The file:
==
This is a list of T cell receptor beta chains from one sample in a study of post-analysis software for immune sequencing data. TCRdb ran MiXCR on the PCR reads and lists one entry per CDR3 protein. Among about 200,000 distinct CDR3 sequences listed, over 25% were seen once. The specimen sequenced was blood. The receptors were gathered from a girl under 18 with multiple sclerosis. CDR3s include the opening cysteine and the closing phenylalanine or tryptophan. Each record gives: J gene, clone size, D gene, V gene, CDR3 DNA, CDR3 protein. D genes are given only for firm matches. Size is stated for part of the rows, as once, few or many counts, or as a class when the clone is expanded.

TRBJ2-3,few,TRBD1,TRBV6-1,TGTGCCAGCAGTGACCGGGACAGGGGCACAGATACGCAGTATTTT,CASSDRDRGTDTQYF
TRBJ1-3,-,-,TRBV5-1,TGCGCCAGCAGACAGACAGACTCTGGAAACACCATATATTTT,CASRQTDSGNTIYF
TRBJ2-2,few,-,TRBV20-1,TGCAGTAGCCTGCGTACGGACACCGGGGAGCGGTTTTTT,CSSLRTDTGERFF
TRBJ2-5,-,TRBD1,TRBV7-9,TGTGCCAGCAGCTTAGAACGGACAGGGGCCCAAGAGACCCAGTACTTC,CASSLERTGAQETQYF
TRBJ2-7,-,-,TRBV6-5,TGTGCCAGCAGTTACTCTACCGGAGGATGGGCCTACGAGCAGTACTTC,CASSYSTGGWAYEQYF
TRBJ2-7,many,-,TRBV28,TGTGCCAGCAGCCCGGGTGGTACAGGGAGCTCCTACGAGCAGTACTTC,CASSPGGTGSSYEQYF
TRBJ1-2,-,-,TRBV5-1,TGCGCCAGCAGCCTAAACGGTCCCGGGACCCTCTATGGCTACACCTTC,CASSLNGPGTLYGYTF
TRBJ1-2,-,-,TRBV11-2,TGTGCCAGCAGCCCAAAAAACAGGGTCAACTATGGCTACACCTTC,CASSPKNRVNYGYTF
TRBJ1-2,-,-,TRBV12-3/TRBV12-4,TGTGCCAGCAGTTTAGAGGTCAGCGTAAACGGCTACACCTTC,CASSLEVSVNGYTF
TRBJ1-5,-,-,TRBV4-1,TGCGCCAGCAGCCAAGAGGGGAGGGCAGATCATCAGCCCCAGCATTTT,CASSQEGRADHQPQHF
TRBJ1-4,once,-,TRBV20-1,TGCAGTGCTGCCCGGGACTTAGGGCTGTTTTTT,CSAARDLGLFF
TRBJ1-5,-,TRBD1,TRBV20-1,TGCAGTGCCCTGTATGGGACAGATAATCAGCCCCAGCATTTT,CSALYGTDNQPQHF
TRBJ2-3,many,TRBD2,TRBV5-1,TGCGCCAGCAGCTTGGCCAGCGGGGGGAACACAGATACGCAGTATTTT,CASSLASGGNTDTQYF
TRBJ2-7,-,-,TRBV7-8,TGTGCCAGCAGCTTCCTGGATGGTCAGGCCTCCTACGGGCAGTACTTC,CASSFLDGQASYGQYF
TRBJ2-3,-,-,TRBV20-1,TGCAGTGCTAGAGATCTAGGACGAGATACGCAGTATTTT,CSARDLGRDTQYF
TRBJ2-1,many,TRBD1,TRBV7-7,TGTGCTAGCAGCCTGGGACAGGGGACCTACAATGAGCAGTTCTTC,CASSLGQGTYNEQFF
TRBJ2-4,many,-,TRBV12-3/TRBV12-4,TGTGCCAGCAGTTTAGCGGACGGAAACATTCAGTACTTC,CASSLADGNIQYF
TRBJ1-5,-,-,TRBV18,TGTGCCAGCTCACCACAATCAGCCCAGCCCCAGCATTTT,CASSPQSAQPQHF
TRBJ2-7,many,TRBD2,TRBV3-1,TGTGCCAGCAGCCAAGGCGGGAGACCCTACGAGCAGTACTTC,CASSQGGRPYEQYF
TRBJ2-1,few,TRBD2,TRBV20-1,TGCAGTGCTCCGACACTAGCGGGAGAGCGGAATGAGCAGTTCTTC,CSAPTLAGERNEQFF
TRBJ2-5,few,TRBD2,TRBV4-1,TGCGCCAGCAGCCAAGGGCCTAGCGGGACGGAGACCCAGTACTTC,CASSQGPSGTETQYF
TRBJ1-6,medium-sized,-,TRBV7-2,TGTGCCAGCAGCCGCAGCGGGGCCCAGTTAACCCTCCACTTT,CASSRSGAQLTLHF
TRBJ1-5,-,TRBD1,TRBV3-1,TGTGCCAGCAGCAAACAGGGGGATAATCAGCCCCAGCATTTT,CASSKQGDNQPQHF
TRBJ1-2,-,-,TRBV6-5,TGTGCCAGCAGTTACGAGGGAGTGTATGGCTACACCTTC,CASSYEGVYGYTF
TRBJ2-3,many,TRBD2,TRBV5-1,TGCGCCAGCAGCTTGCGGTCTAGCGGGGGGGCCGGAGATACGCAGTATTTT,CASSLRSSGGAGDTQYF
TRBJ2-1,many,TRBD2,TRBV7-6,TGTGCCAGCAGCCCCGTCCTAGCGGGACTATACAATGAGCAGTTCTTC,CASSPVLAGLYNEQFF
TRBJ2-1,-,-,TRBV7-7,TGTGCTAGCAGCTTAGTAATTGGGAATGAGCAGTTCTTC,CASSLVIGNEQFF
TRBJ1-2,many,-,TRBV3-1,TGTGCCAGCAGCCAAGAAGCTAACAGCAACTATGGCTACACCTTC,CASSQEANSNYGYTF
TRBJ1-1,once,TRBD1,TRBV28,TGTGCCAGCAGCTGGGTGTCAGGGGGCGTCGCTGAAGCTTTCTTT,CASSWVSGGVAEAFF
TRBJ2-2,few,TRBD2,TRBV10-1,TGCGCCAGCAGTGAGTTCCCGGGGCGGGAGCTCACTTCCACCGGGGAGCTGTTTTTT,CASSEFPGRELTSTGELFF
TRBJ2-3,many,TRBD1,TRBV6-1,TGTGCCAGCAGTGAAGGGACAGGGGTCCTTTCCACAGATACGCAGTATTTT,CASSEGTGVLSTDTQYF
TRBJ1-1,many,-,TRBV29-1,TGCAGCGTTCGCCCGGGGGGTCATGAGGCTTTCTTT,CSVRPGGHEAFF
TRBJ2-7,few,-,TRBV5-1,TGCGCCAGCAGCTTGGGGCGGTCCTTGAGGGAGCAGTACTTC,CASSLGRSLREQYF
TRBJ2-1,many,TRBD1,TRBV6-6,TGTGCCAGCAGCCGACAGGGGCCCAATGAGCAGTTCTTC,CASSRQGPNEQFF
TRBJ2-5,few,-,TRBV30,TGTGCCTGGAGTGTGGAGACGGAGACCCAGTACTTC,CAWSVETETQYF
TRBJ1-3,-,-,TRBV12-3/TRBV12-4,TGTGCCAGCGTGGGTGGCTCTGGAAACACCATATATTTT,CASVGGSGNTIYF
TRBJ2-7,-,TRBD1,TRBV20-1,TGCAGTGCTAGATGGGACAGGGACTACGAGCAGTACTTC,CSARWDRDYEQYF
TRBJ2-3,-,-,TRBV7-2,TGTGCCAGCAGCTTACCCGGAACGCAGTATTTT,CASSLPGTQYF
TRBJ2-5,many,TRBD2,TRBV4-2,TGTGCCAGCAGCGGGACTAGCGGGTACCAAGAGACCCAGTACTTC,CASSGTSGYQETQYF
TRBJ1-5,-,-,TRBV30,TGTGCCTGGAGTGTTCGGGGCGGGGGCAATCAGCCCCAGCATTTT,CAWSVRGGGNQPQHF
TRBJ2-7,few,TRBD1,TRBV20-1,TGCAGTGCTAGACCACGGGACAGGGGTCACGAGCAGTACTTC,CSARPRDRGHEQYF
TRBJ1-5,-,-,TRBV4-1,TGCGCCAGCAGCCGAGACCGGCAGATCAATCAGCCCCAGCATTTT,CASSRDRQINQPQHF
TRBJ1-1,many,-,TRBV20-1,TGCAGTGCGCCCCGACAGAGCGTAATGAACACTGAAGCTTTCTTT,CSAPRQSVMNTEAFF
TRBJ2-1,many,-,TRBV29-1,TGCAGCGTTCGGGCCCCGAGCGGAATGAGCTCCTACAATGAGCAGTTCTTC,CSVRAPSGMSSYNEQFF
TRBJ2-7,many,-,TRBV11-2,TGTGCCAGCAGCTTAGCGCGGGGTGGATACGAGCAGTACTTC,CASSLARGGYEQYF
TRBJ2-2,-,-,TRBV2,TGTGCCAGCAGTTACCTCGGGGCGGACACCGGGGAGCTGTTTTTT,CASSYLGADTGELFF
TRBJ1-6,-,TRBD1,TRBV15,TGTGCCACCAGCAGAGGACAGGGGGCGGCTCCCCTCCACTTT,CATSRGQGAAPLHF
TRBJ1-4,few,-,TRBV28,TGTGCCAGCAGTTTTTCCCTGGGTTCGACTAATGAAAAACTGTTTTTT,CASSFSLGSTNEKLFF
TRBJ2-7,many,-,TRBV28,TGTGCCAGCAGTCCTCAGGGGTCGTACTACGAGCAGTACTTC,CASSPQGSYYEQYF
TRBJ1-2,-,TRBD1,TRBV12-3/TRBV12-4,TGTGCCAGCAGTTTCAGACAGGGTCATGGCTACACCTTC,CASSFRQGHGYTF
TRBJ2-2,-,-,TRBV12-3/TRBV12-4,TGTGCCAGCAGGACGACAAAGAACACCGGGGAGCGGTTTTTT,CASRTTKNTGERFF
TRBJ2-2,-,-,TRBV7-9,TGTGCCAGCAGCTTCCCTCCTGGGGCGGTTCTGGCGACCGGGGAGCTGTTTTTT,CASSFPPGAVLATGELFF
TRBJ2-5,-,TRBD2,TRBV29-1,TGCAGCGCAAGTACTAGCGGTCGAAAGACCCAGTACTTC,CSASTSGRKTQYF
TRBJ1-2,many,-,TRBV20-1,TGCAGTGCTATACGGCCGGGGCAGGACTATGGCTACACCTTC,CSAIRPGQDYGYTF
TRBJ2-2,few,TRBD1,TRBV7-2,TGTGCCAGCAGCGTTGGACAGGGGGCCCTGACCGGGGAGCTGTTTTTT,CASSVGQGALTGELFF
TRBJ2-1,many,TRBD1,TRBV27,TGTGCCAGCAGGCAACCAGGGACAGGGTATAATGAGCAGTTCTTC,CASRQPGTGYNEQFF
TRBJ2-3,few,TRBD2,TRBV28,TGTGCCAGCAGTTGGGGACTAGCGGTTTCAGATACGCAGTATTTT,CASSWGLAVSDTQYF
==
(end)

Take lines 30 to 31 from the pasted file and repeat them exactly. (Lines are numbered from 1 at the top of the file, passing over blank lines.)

TRBJ1-1,once,TRBD1,TRBV28,TGTGCCAGCAGCTGGGTGTCAGGGGGCGTCGCTGAAGCTTTCTTT,CASSWVSGGVAEAFF
TRBJ2-2,few,TRBD2,TRBV10-1,TGCGCCAGCAGTGAGTTCCCGGGGCGGGAGCTCACTTCCACCGGGGAGCTGTTTTTT,CASSEFPGRELTSTGELFF